Douglas McCauley and Paul DeSalles did not set out to discover one of the longest ecological interaction chains ever documented. But that's exactly what they and a team of researchers -- all current or former Stanford students and faculty -- did in a new study published in Scientific Reports.
Their findings shed light on how human disturbance of the natural world may lead to widespread, yet largely invisible, disruptions of ecological interaction chains. This, in turn, highlights the need to build non-traditional alliances -- among marine biologists and foresters, for example -- to address whole ecosystems across political boundaries.
This past fall, McCauley, a graduate student, and DeSalles, an undergraduate, were in remote Palmyra Atoll in the Pacific tracking manta rays' movements for a predator-prey interaction study. Swimming with the rays and charting their movements with acoustic tags, McCauley and DeSalles noticed the graceful creatures kept returning to certain islands' coastlines. Meanwhile, graduate student Hillary Young was studying palm tree proliferation's effects on bird communities and native habitats.
Palmyra is a unique spot on Earth where scientists can compare largely intact ecosystems within shouting distance of recently disturbed habitats. A riot of life -- huge grey reef sharks, rays, snapper and barracuda -- plies the clear waters while seabirds flock from thousands of miles away to roost in the verdant forests of this tropical idyll.
Over meals and sunset chats at the small research station, McCauley, DeSalles, Young and other scientists discussed their work and traded theories about their observations. "As the frequencies of these different conversations mixed together, the picture of what was actually happening out there took form in front of us," McCauley said.
Through analysis of nitrogen isotopes, animal tracking and field surveys, the researchers showed that replacing native trees with non-native palms led to about five times fewer roosting seabirds (they seemed to dislike palms' simple and easily wind-swayed canopies), which led to fewer bird droppings to fertilize the soil below, fewer nutrients washing into surrounding waters, smaller and fewer plankton in the water and fewer hungry manta rays cruising the coastline.
"This is an incredible cascade," said researcher Rodolfo Dirzo, a professor of environmental science and senior fellow with the Stanford Woods Institute for the Environment. "As an ecologist, I am worried about the extinction of ecological processes. This dramatically illustrates the significance of such extinctions."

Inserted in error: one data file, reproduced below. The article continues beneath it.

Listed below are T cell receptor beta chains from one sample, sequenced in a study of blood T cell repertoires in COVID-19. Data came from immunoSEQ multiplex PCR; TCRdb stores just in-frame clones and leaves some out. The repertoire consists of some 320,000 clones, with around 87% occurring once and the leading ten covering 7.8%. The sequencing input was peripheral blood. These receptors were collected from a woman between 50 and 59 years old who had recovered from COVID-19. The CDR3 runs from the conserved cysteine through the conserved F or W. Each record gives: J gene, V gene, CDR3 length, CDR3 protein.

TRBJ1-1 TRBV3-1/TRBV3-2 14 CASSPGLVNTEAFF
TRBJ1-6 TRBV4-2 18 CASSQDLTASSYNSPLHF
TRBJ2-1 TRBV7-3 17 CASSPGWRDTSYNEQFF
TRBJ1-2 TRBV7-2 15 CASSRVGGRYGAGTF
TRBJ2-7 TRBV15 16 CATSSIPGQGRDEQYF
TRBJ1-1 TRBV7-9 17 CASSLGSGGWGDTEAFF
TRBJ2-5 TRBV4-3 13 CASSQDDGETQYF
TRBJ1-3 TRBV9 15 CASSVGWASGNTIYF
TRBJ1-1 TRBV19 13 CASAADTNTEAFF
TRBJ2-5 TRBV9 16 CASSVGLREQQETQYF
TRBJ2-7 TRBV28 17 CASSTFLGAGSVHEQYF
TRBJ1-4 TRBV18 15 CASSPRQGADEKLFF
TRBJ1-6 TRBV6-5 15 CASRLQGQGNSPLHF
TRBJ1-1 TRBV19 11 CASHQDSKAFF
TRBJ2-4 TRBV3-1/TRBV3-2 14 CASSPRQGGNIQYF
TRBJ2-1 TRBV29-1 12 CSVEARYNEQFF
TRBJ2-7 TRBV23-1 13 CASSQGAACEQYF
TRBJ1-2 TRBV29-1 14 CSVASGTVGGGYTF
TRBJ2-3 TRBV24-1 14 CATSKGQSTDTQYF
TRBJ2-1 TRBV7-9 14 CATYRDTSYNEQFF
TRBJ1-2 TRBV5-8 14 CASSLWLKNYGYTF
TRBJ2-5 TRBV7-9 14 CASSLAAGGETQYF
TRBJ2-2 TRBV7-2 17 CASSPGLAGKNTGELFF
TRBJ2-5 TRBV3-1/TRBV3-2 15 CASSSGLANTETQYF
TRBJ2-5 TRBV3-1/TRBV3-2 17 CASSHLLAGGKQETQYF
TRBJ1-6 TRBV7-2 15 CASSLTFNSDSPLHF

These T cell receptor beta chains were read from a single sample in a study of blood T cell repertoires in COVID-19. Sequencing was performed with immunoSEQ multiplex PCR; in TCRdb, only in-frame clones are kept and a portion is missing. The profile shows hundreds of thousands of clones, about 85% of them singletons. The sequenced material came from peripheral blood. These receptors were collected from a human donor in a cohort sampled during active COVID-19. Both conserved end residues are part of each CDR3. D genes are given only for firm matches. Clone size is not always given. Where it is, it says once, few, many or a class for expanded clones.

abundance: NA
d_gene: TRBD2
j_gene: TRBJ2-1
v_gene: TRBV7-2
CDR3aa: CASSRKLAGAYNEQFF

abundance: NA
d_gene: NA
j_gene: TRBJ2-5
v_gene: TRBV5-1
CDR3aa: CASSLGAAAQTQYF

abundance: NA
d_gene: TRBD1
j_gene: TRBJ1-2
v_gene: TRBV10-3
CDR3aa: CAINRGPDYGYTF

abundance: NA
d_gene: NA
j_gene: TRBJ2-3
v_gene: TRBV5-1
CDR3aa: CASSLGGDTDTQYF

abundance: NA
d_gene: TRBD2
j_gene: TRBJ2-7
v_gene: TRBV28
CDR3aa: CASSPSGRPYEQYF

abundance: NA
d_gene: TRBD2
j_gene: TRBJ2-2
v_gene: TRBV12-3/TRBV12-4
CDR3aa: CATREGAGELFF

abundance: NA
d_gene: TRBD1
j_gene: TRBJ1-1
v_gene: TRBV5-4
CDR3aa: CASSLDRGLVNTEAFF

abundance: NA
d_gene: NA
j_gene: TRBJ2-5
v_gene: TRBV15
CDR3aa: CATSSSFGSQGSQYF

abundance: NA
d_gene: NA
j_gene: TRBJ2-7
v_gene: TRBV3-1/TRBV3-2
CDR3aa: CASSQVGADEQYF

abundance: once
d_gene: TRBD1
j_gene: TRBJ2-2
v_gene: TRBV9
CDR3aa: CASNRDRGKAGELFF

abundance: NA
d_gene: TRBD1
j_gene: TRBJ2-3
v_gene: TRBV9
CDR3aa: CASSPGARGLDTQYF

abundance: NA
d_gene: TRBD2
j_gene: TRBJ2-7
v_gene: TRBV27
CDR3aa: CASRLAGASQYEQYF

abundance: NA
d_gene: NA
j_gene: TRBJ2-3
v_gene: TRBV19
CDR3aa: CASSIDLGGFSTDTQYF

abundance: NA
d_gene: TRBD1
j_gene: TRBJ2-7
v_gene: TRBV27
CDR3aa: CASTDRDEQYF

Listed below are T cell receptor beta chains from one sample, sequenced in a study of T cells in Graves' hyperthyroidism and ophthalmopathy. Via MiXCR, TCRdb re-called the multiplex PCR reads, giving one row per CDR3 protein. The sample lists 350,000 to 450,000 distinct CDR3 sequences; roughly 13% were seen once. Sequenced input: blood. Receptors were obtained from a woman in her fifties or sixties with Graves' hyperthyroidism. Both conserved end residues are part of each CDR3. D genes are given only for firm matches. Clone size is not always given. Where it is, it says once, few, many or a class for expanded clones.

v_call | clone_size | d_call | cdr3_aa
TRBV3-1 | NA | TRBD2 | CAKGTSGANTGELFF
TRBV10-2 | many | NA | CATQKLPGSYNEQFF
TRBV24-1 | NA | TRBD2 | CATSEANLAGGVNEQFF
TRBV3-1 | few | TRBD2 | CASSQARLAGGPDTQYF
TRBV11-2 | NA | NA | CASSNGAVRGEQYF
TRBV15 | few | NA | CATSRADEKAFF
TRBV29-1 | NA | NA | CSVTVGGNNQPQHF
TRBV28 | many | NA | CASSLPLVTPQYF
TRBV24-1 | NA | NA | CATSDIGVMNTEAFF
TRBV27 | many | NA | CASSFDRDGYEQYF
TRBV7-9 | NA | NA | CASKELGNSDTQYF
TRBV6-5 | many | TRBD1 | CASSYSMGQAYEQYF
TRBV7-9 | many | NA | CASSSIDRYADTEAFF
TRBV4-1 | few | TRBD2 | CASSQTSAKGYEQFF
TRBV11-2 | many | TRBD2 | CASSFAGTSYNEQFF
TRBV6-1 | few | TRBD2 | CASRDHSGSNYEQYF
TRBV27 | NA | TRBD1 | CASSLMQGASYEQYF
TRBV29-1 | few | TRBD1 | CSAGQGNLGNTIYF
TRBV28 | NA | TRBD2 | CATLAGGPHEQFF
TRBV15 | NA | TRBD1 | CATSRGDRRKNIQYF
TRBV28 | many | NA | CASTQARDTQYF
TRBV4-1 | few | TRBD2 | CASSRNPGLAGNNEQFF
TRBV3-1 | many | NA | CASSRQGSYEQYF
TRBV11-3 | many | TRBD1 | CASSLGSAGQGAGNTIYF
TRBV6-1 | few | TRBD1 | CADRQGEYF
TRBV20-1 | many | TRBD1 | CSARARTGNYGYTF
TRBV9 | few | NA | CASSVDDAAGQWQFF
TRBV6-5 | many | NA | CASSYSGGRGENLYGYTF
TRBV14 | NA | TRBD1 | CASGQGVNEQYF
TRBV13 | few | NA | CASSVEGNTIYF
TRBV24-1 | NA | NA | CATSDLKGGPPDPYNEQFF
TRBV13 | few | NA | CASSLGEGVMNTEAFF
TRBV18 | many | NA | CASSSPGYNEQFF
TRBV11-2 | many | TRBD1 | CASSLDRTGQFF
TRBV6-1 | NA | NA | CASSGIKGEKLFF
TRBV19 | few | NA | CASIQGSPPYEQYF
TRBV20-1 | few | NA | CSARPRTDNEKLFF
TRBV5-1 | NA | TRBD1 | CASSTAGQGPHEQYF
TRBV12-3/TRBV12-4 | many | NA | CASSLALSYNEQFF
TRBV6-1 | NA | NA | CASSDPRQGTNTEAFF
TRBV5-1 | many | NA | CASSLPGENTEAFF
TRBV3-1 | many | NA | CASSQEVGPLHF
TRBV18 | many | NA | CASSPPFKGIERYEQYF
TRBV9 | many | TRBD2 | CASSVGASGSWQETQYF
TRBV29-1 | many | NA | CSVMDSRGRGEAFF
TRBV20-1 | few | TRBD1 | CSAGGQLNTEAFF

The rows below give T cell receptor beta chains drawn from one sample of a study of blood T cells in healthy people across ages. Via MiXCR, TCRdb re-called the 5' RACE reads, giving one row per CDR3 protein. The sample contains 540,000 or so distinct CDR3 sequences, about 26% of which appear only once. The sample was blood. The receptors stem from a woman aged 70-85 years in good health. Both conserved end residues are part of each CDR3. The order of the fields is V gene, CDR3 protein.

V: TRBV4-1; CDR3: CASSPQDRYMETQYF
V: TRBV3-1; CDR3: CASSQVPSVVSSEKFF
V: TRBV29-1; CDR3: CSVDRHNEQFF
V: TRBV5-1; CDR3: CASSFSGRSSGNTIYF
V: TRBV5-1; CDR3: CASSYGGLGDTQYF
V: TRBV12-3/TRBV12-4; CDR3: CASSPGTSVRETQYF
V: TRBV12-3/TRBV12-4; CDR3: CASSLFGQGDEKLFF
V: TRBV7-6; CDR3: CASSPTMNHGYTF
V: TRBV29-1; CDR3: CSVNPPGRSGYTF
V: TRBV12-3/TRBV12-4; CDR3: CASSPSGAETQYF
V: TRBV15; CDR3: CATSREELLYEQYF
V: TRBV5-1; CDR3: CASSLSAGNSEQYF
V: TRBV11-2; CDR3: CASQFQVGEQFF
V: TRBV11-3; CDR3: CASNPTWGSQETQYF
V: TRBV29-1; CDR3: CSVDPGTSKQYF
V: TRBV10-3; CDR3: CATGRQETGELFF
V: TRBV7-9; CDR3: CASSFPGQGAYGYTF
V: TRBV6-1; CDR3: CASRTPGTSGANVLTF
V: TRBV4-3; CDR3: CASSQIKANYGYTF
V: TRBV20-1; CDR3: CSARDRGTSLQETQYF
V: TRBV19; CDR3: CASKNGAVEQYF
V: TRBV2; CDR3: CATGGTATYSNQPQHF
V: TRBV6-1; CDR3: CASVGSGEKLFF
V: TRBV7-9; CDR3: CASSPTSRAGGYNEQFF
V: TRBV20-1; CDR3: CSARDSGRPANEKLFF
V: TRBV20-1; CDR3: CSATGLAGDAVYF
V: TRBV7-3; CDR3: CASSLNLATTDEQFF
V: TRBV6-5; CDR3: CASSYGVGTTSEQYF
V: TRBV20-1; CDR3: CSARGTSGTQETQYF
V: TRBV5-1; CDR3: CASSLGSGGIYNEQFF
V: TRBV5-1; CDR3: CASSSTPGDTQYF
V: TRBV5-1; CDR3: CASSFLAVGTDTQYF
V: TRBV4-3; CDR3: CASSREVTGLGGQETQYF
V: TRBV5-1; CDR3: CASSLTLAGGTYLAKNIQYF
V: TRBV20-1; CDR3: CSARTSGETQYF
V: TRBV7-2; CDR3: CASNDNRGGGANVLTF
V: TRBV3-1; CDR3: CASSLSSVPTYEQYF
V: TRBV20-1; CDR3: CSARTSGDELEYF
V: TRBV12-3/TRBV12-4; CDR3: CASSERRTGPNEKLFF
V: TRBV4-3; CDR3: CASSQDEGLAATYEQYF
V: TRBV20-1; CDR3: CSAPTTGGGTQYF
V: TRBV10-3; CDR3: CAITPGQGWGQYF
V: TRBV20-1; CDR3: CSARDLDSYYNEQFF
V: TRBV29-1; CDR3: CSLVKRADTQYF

Equally important is what the study suggests about these cascades going largely unseen. "Such connections do not leave any trace behind," said researcher Fiorenza Micheli, an associate professor of biology affiliated with the Stanford Woods Institute. "Their loss largely goes unnoticed, limiting our understanding of and ability to protect natural ecosystems." McCauley put it another way: "What we are doing in some ecosystems is akin to popping the hood on a car and disconnecting a few wires and rerouting a few hoses. All the parts are still there -- the engine looks largely the same -- but it's anyone's guess as to how or if the car will run."
By way of comparison, researcher Robert Dunbar, a professor of earth sciences and Stanford Woods Institute senior fellow, recalled the historical chain effects of increasing demands on water from Central California's rivers. When salmon runs in these rivers slowed from millions of fish each year to a trickle, natural and agricultural land systems lost an important source of marine-derived fertilizer. These lost subsidies from the sea are now replaced by millions of dollars' worth of artificial fertilizer applications. "Humans can really snip one of these chains in half," Dunbar said.
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